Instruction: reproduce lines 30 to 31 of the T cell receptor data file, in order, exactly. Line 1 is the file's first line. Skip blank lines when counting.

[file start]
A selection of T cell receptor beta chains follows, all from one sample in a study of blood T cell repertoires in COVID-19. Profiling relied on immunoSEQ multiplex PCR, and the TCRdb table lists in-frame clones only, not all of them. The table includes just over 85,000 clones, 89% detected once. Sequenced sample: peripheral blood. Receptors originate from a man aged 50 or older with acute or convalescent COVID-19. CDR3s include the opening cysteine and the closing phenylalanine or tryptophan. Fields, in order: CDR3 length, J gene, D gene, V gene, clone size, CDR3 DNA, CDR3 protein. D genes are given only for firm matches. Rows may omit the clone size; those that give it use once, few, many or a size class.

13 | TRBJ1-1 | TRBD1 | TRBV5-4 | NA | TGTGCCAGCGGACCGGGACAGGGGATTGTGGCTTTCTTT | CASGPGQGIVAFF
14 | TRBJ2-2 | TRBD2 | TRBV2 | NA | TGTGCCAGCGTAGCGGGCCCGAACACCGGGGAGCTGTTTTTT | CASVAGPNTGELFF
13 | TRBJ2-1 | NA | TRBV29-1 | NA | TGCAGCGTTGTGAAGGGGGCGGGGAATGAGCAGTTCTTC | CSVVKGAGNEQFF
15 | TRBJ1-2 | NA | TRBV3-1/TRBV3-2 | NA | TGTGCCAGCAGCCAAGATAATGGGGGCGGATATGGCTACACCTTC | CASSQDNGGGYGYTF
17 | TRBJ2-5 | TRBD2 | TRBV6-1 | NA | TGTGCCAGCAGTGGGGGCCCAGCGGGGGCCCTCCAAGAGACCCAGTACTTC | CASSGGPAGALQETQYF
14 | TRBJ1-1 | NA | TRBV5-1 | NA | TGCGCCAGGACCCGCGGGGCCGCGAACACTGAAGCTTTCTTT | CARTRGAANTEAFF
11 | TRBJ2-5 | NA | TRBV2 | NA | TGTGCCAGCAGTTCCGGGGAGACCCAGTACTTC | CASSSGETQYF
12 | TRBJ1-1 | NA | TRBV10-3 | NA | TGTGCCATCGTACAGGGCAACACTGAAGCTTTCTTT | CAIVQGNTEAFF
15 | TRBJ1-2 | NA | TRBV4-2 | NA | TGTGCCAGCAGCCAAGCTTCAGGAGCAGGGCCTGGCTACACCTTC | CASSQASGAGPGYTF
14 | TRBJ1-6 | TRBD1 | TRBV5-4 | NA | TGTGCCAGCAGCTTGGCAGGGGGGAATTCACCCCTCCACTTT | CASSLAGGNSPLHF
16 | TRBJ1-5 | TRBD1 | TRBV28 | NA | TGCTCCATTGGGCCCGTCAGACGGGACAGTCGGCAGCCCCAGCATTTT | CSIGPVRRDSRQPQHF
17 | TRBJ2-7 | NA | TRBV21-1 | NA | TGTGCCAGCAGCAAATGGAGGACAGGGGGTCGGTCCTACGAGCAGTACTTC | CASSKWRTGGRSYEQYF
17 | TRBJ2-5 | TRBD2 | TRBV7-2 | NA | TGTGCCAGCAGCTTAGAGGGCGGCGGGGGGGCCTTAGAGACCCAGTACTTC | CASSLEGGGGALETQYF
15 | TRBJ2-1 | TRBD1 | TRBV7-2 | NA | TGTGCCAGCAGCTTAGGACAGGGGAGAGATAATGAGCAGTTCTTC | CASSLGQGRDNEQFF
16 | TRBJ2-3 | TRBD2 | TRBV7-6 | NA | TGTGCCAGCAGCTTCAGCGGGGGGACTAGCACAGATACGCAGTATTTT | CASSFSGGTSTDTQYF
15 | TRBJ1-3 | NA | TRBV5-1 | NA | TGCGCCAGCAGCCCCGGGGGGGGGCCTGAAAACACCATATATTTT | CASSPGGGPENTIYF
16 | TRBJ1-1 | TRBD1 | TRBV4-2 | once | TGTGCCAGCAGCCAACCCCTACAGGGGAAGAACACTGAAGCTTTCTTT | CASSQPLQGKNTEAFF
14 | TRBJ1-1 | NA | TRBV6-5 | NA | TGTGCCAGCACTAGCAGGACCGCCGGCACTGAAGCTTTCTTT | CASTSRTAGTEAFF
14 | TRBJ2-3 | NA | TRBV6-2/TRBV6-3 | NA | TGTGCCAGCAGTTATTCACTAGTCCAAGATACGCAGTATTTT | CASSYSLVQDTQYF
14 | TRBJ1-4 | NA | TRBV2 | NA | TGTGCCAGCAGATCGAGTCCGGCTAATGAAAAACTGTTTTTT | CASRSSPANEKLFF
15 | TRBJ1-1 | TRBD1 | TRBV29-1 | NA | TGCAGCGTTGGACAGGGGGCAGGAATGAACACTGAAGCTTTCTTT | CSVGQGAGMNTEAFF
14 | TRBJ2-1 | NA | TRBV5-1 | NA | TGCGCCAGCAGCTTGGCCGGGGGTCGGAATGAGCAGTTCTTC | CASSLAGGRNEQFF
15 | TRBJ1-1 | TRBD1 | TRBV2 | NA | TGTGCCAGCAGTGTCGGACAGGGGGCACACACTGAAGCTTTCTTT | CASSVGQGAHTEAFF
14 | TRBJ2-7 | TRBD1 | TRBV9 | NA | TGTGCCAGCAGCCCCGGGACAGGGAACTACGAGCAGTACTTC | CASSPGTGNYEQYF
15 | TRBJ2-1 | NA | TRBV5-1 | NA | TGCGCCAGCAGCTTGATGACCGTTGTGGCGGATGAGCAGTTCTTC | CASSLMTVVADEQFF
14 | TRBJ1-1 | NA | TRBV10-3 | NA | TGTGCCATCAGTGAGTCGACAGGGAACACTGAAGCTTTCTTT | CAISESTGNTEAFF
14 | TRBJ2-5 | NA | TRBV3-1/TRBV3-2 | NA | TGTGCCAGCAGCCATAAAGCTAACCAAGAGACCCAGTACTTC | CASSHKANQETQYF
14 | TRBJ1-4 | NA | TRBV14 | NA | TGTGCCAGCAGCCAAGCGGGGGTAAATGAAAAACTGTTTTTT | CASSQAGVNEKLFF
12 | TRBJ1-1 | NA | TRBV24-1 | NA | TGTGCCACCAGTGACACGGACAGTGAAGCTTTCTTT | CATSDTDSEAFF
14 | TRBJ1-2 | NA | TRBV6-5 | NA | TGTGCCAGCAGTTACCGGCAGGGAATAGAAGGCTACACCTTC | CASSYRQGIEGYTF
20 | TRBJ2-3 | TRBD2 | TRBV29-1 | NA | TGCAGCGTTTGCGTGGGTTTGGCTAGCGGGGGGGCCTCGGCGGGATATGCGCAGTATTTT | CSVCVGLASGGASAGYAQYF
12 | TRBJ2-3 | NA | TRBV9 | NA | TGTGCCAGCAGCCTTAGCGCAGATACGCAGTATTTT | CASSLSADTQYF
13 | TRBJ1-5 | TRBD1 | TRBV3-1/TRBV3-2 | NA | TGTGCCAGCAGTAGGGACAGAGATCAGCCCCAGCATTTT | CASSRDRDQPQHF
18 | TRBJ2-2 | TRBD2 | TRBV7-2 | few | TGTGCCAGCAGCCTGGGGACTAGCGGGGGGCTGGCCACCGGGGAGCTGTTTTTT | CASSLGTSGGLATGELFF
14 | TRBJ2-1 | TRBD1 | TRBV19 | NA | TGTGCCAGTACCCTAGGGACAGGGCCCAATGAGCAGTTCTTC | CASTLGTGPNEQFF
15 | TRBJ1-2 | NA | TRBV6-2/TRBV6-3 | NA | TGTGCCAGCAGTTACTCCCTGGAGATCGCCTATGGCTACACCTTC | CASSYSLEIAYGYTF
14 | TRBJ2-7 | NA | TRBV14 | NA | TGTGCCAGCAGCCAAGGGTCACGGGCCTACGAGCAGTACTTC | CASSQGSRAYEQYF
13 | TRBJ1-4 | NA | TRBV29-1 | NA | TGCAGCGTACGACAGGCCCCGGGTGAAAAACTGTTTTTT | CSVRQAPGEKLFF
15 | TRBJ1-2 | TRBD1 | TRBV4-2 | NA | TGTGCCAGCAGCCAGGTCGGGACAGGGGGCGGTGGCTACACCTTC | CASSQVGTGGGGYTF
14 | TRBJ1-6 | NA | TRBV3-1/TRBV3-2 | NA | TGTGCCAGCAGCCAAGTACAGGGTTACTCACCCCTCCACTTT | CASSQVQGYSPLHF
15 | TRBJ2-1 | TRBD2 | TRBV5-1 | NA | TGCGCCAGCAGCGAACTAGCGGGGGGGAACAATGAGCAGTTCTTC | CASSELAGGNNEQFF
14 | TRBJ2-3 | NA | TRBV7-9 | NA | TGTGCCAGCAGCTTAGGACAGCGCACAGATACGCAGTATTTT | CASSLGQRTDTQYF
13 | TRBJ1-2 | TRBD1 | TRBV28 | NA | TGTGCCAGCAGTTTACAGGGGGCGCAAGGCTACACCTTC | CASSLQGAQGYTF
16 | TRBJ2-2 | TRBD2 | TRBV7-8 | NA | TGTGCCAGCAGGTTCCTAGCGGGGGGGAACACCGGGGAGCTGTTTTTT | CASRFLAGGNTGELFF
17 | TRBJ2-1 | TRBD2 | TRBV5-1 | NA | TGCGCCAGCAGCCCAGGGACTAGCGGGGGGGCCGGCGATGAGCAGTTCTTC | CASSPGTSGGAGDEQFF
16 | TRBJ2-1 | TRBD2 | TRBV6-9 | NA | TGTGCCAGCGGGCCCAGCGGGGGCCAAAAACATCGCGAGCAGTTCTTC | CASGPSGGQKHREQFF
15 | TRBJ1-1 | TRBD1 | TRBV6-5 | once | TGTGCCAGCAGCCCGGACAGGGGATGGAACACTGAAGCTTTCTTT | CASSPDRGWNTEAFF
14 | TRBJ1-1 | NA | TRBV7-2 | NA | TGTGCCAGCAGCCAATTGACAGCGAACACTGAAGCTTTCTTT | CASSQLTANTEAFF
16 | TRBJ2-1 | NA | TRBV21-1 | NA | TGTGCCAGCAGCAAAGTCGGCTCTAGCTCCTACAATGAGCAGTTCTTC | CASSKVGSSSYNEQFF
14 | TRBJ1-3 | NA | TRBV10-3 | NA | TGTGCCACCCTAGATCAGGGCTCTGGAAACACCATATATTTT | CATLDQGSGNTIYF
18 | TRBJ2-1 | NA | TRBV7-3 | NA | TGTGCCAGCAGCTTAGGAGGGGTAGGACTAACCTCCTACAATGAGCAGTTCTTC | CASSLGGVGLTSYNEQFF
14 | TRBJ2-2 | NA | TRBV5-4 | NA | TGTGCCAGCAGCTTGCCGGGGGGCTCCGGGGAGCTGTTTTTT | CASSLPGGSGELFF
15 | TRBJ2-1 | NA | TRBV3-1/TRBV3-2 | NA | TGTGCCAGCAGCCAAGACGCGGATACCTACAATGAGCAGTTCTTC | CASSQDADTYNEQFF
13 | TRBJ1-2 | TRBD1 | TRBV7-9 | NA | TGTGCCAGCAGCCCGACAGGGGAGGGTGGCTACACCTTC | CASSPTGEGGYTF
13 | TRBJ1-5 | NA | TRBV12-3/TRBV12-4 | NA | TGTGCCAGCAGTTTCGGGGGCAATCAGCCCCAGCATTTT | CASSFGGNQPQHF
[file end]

12 | TRBJ1-1 | NA | TRBV24-1 | NA | TGTGCCACCAGTGACACGGACAGTGAAGCTTTCTTT | CATSDTDSEAFF
14 | TRBJ1-2 | NA | TRBV6-5 | NA | TGTGCCAGCAGTTACCGGCAGGGAATAGAAGGCTACACCTTC | CASSYRQGIEGYTF